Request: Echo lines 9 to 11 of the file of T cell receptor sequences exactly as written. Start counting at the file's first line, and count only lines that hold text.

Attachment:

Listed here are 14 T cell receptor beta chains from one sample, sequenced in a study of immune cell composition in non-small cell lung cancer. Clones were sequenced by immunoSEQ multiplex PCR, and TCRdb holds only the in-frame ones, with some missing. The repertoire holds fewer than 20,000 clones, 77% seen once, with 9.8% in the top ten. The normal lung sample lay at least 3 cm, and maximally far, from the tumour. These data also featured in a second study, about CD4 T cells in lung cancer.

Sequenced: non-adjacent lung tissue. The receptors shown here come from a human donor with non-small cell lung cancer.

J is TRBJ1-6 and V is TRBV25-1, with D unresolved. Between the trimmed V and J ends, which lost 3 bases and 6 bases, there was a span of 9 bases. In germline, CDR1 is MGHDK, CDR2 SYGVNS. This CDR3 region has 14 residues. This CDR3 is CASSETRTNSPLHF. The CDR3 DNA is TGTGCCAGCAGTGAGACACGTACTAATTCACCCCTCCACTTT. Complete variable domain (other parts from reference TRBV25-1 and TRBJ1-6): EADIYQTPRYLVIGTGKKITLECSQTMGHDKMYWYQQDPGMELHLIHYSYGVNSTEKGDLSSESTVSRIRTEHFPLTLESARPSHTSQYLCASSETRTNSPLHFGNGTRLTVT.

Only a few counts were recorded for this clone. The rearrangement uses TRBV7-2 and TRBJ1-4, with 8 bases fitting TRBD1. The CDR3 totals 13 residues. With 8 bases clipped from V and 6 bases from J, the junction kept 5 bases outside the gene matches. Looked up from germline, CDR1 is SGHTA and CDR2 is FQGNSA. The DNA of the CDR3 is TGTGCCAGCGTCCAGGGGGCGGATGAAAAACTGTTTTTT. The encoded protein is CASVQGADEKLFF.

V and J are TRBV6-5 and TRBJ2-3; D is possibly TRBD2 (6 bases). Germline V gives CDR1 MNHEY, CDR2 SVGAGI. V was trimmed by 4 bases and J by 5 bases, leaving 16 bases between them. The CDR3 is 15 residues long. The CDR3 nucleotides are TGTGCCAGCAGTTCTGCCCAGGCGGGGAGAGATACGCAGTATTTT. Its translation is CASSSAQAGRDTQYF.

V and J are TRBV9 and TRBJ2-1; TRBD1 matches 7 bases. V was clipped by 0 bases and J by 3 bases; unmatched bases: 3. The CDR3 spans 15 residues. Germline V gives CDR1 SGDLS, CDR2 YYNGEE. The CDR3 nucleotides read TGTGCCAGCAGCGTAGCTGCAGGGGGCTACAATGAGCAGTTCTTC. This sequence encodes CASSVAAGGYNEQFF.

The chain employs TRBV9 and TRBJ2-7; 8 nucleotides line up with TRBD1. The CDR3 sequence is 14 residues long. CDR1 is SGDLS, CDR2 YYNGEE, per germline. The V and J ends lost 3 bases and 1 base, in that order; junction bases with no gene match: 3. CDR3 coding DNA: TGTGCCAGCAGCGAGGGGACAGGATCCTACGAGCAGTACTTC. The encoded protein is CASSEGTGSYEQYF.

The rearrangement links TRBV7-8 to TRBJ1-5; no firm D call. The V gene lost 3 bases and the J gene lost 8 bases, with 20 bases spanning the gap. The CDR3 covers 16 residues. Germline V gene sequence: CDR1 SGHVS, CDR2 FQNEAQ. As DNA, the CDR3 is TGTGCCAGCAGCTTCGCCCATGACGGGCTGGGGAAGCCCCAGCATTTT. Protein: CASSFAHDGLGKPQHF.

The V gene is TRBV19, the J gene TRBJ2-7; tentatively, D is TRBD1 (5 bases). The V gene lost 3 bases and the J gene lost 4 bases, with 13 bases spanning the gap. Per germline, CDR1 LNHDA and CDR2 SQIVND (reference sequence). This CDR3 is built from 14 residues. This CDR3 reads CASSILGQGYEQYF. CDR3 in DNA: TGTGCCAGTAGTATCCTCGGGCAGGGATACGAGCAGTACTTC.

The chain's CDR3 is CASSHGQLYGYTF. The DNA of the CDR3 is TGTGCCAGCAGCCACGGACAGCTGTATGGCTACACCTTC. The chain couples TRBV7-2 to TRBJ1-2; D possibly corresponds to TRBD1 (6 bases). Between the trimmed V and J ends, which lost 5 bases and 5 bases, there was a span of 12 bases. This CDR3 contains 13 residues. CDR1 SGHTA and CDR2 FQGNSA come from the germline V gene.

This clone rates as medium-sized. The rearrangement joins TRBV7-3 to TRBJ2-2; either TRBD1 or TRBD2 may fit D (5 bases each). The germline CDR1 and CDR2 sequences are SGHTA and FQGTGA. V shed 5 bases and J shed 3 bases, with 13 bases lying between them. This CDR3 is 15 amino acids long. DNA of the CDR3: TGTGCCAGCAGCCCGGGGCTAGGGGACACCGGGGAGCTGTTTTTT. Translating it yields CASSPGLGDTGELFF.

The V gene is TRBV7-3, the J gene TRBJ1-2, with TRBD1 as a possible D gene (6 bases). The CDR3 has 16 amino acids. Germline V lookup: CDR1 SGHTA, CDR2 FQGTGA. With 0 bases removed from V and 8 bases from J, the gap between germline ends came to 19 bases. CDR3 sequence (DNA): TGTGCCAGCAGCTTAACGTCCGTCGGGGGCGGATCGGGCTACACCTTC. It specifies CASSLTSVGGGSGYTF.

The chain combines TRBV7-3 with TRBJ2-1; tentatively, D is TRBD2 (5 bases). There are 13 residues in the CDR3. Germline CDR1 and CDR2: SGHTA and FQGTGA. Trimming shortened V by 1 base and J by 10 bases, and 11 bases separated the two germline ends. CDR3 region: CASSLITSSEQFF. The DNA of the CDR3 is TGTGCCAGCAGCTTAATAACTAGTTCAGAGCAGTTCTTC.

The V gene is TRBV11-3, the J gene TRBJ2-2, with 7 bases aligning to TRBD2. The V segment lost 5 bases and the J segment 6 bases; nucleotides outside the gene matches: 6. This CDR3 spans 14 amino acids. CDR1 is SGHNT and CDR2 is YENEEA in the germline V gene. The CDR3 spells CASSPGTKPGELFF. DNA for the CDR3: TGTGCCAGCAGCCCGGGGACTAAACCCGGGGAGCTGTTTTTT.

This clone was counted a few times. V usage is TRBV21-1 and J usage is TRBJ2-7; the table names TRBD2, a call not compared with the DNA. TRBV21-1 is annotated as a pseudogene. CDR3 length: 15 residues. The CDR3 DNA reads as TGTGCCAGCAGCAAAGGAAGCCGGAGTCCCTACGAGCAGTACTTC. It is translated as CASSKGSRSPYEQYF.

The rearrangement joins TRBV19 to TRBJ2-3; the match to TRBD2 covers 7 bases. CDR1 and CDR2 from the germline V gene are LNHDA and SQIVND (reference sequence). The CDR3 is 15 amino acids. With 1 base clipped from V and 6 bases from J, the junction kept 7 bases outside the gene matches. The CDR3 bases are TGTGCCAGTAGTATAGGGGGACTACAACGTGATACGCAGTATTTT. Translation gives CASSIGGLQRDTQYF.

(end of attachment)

The V gene is TRBV19, the J gene TRBJ2-7; tentatively, D is TRBD1 (5 bases). The V gene lost 3 bases and the J gene lost 4 bases, with 13 bases spanning the gap. Per germline, CDR1 LNHDA and CDR2 SQIVND (reference sequence). This CDR3 is built from 14 residues. This CDR3 reads CASSILGQGYEQYF. CDR3 in DNA: TGTGCCAGTAGTATCCTCGGGCAGGGATACGAGCAGTACTTC.

The chain's CDR3 is CASSHGQLYGYTF. The DNA of the CDR3 is TGTGCCAGCAGCCACGGACAGCTGTATGGCTACACCTTC. The chain couples TRBV7-2 to TRBJ1-2; D possibly corresponds to TRBD1 (6 bases). Between the trimmed V and J ends, which lost 5 bases and 5 bases, there was a span of 12 bases. This CDR3 contains 13 residues. CDR1 SGHTA and CDR2 FQGNSA come from the germline V gene.

This clone rates as medium-sized. The rearrangement joins TRBV7-3 to TRBJ2-2; either TRBD1 or TRBD2 may fit D (5 bases each). The germline CDR1 and CDR2 sequences are SGHTA and FQGTGA. V shed 5 bases and J shed 3 bases, with 13 bases lying between them. This CDR3 is 15 amino acids long. DNA of the CDR3: TGTGCCAGCAGCCCGGGGCTAGGGGACACCGGGGAGCTGTTTTTT. Translating it yields CASSPGLGDTGELFF.